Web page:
Kras and p53 mutations are insufficient for ERK activation
We first generated Pdx1-ires-Cre knocked-in ESCs by homologous recombination (Fig. 1a and Supplementary Fig. 1A), and then Pdx1-ires-Cre knocked-in mice to induce pancreas-specific Cre-LoxP recombination. Lineage tracing analysis of Pdx1-ires-Cre mouse using Rosa26 LacZ reporter allele16 confirmed that the Cre-LoxP recombination occurs in almost all pancreatic cells (Supplementary Fig. 1B, C), which was consistent with a previous report using transgenic mice expressing Pdx1-Cre17. Similarly, we knocked-in LoxP-Stop-loxP (LSL)-HA tag-KrasG12D allele into endogenous Kras locus in ESCs (Supplementary Fig. 1D) and generated knocked-in mice. We then generated LSL-HA tag-KrasG12D and Pdx1-ires-Cre (hereafter HA-KC) compound mice to examine the expression of KrasG12D oncoprotein (Fig. 1a). HA immunostaining exhibited membranous expression of KrasG12D oncoprotein in the pancreatic cells of HA-KC mice at 6 weeks of age (Fig. 1b). However, despite the expression of KrasG12D oncoprotein, most pancreatic cells were histologically normal (Fig. 1b) except for the focal formation of early PanIN, indicating that Kras mutation alone cannot transform pancreatic acinar cells.
To further investigate the effect of oncogenic mutations on the ERK signaling pathway and aberrant proliferation, we next generated LSL-KrasG12D, Pdx1-ires-Cre (KC) mice and LSL-KrasG12D, LSL-p53R172H, Pdx1-ires-Cre (KPC) compound mice (Fig. 1c) using well-established Kras and p53 mutant alleles18,19. In accordance with the results in HA-KC mice, most pancreatic cells exhibited recombination in both KrasG12D and p53R172H alleles in KPC mouse (Fig. 1d, Supplementary Fig. 9). However, the majority of pancreatic cells were histologically normal in both KC and KPC mice at 6 weeks of age, except for the spotted formation of early PanIN and the dysplastic area (Fig. 1e). Although PDAC development was observed in KPC mice at 8 weeks of age, the affected area was still limited, and most pancreatic cells remained histologically normal (Fig. 1e). Consistently, pERK immunostaining showed positive staining only in PanIN and PDAC lesions, while the majority of pancreatic cells were negative for pERK (Fig. 1e), demonstrating that compound mutations of Kras and p53 are insufficient for robust activation of the ERK pathway. Similarly, the majority of pancreatic cells in KPC mice were negative for Ki67, a cell proliferation marker (Fig. 1e), which indicates that compound mutations of Kras and p53 gene are insufficient for inducing the abnormal proliferation of pancreatic cells. These results suggest that aberrations beyond Kras and p53 mutations are required for PDAC development.
Reversible ductal metaplasia by in vivo reprogramming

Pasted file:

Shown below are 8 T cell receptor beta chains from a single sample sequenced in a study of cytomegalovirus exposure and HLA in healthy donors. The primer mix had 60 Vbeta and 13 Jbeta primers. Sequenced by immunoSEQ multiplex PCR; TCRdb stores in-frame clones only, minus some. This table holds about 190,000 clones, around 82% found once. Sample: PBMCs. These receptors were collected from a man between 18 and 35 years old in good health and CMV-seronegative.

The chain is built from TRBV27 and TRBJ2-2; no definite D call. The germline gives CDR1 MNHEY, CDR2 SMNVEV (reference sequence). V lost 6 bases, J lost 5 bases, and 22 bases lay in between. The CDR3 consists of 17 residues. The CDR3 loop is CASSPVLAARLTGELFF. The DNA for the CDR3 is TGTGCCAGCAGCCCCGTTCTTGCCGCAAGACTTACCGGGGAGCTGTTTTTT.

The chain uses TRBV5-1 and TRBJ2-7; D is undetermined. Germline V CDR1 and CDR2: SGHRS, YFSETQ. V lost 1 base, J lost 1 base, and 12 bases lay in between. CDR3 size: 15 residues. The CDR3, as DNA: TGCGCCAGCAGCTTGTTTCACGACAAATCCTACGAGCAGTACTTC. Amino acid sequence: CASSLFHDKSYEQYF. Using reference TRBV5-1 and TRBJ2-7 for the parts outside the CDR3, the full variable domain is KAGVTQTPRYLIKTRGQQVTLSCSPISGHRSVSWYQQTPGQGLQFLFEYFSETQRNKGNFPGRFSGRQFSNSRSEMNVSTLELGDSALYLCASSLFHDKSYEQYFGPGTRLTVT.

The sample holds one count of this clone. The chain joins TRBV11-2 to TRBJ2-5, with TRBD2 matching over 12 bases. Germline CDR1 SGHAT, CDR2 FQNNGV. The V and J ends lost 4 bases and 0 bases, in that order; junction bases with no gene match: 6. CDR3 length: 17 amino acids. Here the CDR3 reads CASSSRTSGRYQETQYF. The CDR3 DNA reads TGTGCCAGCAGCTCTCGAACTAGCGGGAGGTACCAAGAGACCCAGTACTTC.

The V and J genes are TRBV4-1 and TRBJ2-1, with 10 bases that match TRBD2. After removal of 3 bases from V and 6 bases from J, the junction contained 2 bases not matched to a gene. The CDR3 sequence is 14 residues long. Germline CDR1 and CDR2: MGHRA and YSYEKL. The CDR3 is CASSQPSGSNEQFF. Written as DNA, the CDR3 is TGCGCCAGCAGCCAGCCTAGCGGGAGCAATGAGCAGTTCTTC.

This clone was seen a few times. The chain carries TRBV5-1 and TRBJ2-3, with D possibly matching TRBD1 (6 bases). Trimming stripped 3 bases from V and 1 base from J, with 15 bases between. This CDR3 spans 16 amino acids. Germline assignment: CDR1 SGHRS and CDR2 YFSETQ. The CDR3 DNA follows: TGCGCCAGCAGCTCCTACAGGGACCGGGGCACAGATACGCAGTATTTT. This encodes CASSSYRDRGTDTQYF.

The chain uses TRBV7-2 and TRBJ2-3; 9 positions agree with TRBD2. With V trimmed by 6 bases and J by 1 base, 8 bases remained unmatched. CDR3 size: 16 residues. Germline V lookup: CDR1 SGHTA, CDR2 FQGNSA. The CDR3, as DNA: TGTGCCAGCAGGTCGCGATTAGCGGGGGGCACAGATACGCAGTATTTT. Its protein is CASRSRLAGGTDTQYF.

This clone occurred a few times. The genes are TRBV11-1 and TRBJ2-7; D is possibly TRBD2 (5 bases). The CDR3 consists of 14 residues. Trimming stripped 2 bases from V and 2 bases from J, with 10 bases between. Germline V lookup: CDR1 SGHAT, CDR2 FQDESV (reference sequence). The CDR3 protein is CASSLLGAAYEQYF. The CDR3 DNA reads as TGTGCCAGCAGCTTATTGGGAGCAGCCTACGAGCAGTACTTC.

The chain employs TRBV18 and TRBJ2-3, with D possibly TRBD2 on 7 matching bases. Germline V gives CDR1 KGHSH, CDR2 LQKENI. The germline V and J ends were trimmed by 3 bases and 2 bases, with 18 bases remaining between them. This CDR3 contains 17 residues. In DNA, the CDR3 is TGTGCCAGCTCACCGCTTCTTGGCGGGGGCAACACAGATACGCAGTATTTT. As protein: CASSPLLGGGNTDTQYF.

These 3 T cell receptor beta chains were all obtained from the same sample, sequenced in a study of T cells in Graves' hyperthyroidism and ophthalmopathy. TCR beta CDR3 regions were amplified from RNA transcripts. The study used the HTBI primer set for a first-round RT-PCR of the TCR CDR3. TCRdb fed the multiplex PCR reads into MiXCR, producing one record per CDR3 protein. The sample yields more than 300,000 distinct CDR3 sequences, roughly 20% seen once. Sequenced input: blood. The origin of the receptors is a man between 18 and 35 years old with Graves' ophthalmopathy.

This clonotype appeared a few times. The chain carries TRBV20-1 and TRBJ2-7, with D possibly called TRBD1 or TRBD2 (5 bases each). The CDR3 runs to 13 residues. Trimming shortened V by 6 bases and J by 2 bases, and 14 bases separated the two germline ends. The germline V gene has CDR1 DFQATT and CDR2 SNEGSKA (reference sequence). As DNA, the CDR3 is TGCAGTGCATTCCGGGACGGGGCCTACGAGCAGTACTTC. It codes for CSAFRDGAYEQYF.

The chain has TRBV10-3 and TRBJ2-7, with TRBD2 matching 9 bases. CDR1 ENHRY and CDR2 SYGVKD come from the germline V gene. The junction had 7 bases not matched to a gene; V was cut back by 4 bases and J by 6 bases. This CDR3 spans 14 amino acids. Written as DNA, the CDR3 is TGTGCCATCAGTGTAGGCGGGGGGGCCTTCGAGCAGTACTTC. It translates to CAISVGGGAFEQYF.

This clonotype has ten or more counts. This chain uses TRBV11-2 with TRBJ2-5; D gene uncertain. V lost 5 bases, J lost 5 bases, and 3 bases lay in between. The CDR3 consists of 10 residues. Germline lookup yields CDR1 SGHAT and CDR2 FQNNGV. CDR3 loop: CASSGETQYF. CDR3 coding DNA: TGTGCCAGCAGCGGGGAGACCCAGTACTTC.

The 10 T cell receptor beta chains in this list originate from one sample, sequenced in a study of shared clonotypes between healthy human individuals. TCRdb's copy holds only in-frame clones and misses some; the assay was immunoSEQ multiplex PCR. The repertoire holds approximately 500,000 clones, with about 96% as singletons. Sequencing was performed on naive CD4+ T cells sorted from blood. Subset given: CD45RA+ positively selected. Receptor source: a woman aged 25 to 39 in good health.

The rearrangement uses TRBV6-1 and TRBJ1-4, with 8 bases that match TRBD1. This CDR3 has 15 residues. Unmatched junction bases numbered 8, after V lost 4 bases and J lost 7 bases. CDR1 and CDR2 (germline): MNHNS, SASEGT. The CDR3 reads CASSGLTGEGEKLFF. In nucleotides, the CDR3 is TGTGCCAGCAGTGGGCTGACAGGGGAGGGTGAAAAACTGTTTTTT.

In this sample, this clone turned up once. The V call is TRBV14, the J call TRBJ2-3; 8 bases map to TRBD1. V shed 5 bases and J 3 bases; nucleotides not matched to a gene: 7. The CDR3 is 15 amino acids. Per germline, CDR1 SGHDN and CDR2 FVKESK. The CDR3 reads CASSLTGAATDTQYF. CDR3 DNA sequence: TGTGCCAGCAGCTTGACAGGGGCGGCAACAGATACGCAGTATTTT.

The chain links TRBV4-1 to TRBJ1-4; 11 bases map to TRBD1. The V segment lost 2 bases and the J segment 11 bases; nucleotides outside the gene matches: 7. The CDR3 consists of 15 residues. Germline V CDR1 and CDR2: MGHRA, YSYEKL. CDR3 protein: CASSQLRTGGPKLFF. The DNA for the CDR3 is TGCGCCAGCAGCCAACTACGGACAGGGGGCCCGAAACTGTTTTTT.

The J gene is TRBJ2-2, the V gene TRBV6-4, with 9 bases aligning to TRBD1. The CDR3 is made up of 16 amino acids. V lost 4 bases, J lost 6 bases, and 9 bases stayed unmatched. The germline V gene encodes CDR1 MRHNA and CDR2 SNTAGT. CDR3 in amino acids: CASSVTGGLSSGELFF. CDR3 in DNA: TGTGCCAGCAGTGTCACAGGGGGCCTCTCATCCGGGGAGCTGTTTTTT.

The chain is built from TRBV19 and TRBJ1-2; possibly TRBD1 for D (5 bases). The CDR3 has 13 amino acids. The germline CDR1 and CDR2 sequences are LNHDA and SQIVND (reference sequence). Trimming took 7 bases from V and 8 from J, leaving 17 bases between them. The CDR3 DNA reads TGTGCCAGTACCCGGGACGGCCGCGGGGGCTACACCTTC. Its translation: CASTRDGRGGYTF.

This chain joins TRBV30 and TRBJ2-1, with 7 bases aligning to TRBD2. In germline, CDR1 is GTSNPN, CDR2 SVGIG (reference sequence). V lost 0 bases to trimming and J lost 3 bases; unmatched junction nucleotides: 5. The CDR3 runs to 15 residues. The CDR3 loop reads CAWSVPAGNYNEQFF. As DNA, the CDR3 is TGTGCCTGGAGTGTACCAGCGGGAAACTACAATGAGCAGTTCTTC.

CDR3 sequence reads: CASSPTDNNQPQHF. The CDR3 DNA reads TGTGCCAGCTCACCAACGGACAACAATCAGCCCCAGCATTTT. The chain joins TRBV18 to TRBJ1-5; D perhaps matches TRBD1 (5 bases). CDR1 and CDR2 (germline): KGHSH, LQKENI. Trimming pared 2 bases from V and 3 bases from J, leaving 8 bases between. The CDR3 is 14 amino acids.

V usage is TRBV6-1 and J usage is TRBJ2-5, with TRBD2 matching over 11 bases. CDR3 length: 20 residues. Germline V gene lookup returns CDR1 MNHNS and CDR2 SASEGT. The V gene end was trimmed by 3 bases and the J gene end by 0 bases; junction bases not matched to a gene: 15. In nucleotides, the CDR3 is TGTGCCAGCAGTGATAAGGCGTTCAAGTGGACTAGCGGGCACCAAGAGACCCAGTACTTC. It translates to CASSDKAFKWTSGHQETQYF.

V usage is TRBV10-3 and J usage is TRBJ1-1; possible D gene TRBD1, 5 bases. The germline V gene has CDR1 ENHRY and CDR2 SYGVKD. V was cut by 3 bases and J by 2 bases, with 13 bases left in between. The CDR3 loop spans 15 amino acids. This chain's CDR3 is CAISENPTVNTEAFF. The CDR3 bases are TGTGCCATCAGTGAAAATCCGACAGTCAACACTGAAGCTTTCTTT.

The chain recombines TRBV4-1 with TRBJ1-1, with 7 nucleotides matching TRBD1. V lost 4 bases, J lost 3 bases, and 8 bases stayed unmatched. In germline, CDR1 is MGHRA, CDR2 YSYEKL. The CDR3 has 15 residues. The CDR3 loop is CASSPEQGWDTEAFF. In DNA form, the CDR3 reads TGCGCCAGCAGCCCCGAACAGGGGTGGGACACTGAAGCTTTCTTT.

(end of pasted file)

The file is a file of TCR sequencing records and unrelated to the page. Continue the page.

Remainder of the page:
In order to investigate the influence of in vivo reprogramming in the pancreas, we next generated mice in which reprogramming factors can be induced specifically in the pancreas upon doxycycline (Dox) treatment. We established mice harboring Pdx1-ires-Cre, Rosa LSL-rtTA3, and Col1a1::tetO-Oct3/4, Sox2, Klf4, c-Myc-ires-mCherry (hereafter C-OSKM) (Fig. 2a). After Dox treatment, we confirmed mCherry fluorescence in the pancreas of these mice (Supplementary Fig. 2A). We also performed histological analysis of 4-week-old mice given Dox for 3 days (Fig. 2b).
It has been proposed that the transition of acinar cells into a duct-like state (acinar to ductal metaplasia (ADM)) is an early event of pancreatic cancer development20,21,22. Notably, Dox-treated mice often exhibited dilatation of the acinar glands and expression of CK19, a ductal marker (Fig. 2c). CK19 expression was sometimes observed in amylase-expressing cells (Fig. 2c), suggesting that ADM occurs by the short induction of reprogramming factors. Consistent with this notion, Oct3/4 expression was observed in newly formed ductal cells (Fig. 2d). Notably, after 1 week of Dox withdrawal, the histology of the pancreas was almost normal, and CK19-expressing ADM lesions were hardly detected (Fig. 2e, f), presumably reflecting the epigenetic memory of acinar cells. Taken together, these results show that the 3-day expression of reprogramming factors causes reversible ADM phenotype.
A recent study demonstrated that continuous Klf4 overexpression induces ADM23. To further investigate whether cellular reprogramming is indeed related to ADM formation, we next examined the effect of another reprogramming cocktail that lacks Klf4. For this purpose, we established ESCs with Dox-inducible polycistronic cassette containing Sall4, Nanog, Esrrb, and Lin28 (hereafter SNEL), which was reported as an alternative reprogramming factor cocktail, using the KH2-ESC system (Fig. 2g)24,25. To investigate the effect of SNEL expressions on reprogramming, mouse embryonic fibroblasts (MEFs) containing Dox-inducible SNEL alleles were established from E13.5 embryos. After 2 weeks of Dox exposure to SNEL-MEFs, iPSC-like colonies were observed (Supplementary Fig. 2B, C). Although these iPSC-like colonies could not be expanded, they exhibited increased alkaline phosphatase activity (Supplementary Fig. 2D), reflecting the partial reprogramming state. We then examined the in vivo effect of SNEL expression in the pancreas. After Dox treatment, SNEL-inducible chimeric mice exhibited mCherry fluorescence in various organs, including the pancreas (Supplementary Fig. 2E, F). Notably, Dox treatment longer than 2 weeks resulted in the formation of ADM lesions in the pancreas (Fig. 2h, i). Consistently, CK19-positive regions often co-expressed amylase (Fig. 2j), indicating that ADM was similarly induced by SNEL expression. Moreover, the ADM lesions were hardly detectable at 1 week after Dox withdrawal, suggesting that the SNEL-induced ADM phonotype is reversible (Supplementary Fig. 2G). Collectively, these results indicate that the transient expression of reprogramming factor cocktails induces reversible ADM phenotype.